Moving on, now comes the critical mod - magwell relief. This is not to be taken lightly, as a ruined receiver is a very costly mistake. I have to admit I was quite nervous myself as we were doing the following work.


With the first cut, the magwell was opened up just wide enough to fit the rim of the cartridge. Cut carefully, symmetrically and check fit often. Amount to cut on each side = (magwell width - rim diameter)/2. Don't remove all the material in one cut. Work up to the final dimension in several cuts while checking and measuring often.

After opening up the magwell to fit the cartridge rim, the cut was extended to allow the nose of the round to fit as well.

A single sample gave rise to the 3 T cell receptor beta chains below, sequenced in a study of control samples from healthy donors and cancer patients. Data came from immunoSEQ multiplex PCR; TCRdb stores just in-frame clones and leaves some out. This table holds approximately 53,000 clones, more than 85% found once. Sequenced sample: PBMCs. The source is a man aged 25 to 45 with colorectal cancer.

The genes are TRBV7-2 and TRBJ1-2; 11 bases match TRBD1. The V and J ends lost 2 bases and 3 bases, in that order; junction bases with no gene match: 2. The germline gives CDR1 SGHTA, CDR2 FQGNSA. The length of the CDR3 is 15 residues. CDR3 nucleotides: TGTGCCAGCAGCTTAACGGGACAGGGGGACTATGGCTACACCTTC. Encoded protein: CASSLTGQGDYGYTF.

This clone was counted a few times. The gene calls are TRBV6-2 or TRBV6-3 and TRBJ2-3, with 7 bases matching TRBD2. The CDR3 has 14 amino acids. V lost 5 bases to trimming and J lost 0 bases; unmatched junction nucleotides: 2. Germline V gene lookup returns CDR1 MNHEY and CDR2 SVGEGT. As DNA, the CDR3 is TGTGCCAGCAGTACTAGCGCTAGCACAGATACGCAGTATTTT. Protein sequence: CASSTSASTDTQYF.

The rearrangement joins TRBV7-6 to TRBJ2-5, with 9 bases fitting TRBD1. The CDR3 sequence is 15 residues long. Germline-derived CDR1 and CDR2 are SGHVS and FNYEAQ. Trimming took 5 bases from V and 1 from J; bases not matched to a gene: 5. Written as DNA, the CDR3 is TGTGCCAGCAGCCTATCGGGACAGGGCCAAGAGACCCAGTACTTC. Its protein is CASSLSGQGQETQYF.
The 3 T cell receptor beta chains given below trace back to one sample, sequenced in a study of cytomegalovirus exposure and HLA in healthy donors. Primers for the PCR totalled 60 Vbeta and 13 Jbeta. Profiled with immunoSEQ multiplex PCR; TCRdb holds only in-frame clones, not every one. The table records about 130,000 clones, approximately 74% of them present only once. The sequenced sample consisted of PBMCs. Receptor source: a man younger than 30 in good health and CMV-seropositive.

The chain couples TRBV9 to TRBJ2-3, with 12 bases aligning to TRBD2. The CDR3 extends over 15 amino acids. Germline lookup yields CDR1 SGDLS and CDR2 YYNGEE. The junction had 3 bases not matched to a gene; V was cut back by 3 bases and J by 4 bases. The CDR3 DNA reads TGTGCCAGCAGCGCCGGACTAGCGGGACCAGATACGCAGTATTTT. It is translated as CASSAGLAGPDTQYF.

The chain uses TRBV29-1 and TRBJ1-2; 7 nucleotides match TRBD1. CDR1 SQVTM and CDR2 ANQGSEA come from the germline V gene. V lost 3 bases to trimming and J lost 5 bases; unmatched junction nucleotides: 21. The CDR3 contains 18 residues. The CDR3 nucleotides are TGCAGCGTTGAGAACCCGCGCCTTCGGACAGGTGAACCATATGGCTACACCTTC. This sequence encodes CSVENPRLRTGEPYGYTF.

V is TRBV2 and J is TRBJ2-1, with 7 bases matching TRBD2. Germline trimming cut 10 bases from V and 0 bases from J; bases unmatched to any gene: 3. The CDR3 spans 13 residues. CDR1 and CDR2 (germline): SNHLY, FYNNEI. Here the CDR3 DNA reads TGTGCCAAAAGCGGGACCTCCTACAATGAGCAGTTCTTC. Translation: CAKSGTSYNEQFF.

The last thing to do is to remove the sharp edges and to form the feedramp with a round dremel stone.

BE VERY CAREFUL NOT TO REMOVE TOO MUCH MATERIAL FOR THE FEEDRAMP. Stop early, reassemble and check. It will seem like it's binding too much, but with the mag in place things will work much better.

The above method of magwell cutting destroys the dimple that is present on the right side of the original receiver. We did one receiver each way - one has the dimple and one does not. Their feeding behavior is the same and the top round is held in the receiver (such as when you turn the rifle upside down) in both cases. If you wish to keep the dimple, carefully machine around it when enlarging the magwell. You will also have to enlarge the rim channel in the receiver with a dremel stone. Here's the dimple that I'm talking about:

With the no-dimple method, I did not modify the ejector nor the interruptor.